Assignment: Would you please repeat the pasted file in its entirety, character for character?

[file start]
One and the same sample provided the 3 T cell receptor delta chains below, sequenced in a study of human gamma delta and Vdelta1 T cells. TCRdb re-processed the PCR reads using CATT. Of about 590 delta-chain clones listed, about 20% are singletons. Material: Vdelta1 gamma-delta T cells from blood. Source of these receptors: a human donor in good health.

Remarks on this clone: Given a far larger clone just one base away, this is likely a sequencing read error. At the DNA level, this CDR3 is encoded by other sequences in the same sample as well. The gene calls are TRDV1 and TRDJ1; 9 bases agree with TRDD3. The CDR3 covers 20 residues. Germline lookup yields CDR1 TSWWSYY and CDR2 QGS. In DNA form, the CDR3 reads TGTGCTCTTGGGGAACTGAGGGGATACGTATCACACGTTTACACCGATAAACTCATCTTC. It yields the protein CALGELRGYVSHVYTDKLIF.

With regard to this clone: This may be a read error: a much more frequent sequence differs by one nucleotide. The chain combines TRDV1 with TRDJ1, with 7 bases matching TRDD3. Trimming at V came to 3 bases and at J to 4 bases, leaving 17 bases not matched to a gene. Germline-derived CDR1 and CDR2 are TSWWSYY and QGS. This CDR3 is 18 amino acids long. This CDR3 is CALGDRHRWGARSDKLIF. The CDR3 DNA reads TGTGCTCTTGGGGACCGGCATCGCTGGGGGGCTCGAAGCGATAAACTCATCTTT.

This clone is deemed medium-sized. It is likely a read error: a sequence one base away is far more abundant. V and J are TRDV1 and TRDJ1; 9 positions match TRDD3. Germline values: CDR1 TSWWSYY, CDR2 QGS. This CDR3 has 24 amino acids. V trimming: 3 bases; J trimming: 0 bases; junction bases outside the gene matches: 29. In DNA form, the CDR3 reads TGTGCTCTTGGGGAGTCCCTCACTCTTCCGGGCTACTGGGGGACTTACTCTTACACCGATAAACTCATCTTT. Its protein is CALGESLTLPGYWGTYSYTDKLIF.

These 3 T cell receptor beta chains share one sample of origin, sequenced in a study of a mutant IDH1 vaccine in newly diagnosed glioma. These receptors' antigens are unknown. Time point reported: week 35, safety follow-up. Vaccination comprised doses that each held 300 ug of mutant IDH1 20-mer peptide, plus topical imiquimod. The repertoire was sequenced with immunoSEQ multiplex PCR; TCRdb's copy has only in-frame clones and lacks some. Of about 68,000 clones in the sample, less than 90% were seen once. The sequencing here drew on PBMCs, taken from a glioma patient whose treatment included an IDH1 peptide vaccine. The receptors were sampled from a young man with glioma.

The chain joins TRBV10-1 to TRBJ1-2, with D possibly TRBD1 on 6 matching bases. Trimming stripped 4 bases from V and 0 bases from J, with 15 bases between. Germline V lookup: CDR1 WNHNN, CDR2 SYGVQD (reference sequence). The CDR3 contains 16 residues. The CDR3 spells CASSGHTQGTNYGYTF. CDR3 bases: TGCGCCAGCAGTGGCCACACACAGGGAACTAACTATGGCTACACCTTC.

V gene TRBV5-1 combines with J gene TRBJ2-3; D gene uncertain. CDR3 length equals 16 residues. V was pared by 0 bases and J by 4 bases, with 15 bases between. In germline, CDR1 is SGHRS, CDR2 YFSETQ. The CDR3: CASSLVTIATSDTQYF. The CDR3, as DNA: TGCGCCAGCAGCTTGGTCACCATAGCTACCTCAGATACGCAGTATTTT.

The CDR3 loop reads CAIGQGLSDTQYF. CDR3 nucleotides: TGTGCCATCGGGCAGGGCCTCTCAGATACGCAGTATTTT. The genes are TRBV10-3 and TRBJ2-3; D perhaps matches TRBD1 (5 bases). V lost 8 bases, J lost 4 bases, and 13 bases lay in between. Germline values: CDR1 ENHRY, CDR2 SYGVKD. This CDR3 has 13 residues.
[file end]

One and the same sample provided the 3 T cell receptor delta chains below, sequenced in a study of human gamma delta and Vdelta1 T cells. TCRdb re-processed the PCR reads using CATT. Of about 590 delta-chain clones listed, about 20% are singletons. Material: Vdelta1 gamma-delta T cells from blood. Source of these receptors: a human donor in good health.

Remarks on this clone: Given a far larger clone just one base away, this is likely a sequencing read error. At the DNA level, this CDR3 is encoded by other sequences in the same sample as well. The gene calls are TRDV1 and TRDJ1; 9 bases agree with TRDD3. The CDR3 covers 20 residues. Germline lookup yields CDR1 TSWWSYY and CDR2 QGS. In DNA form, the CDR3 reads TGTGCTCTTGGGGAACTGAGGGGATACGTATCACACGTTTACACCGATAAACTCATCTTC. It yields the protein CALGELRGYVSHVYTDKLIF.

With regard to this clone: This may be a read error: a much more frequent sequence differs by one nucleotide. The chain combines TRDV1 with TRDJ1, with 7 bases matching TRDD3. Trimming at V came to 3 bases and at J to 4 bases, leaving 17 bases not matched to a gene. Germline-derived CDR1 and CDR2 are TSWWSYY and QGS. This CDR3 is 18 amino acids long. This CDR3 is CALGDRHRWGARSDKLIF. The CDR3 DNA reads TGTGCTCTTGGGGACCGGCATCGCTGGGGGGCTCGAAGCGATAAACTCATCTTT.

This clone is deemed medium-sized. It is likely a read error: a sequence one base away is far more abundant. V and J are TRDV1 and TRDJ1; 9 positions match TRDD3. Germline values: CDR1 TSWWSYY, CDR2 QGS. This CDR3 has 24 amino acids. V trimming: 3 bases; J trimming: 0 bases; junction bases outside the gene matches: 29. In DNA form, the CDR3 reads TGTGCTCTTGGGGAGTCCCTCACTCTTCCGGGCTACTGGGGGACTTACTCTTACACCGATAAACTCATCTTT. Its protein is CALGESLTLPGYWGTYSYTDKLIF.

These 3 T cell receptor beta chains share one sample of origin, sequenced in a study of a mutant IDH1 vaccine in newly diagnosed glioma. These receptors' antigens are unknown. Time point reported: week 35, safety follow-up. Vaccination comprised doses that each held 300 ug of mutant IDH1 20-mer peptide, plus topical imiquimod. The repertoire was sequenced with immunoSEQ multiplex PCR; TCRdb's copy has only in-frame clones and lacks some. Of about 68,000 clones in the sample, less than 90% were seen once. The sequencing here drew on PBMCs, taken from a glioma patient whose treatment included an IDH1 peptide vaccine. The receptors were sampled from a young man with glioma.

The chain joins TRBV10-1 to TRBJ1-2, with D possibly TRBD1 on 6 matching bases. Trimming stripped 4 bases from V and 0 bases from J, with 15 bases between. Germline V lookup: CDR1 WNHNN, CDR2 SYGVQD (reference sequence). The CDR3 contains 16 residues. The CDR3 spells CASSGHTQGTNYGYTF. CDR3 bases: TGCGCCAGCAGTGGCCACACACAGGGAACTAACTATGGCTACACCTTC.

V gene TRBV5-1 combines with J gene TRBJ2-3; D gene uncertain. CDR3 length equals 16 residues. V was pared by 0 bases and J by 4 bases, with 15 bases between. In germline, CDR1 is SGHRS, CDR2 YFSETQ. The CDR3: CASSLVTIATSDTQYF. The CDR3, as DNA: TGCGCCAGCAGCTTGGTCACCATAGCTACCTCAGATACGCAGTATTTT.

The CDR3 loop reads CAIGQGLSDTQYF. CDR3 nucleotides: TGTGCCATCGGGCAGGGCCTCTCAGATACGCAGTATTTT. The genes are TRBV10-3 and TRBJ2-3; D perhaps matches TRBD1 (5 bases). V lost 8 bases, J lost 4 bases, and 13 bases lay in between. Germline values: CDR1 ENHRY, CDR2 SYGVKD. This CDR3 has 13 residues.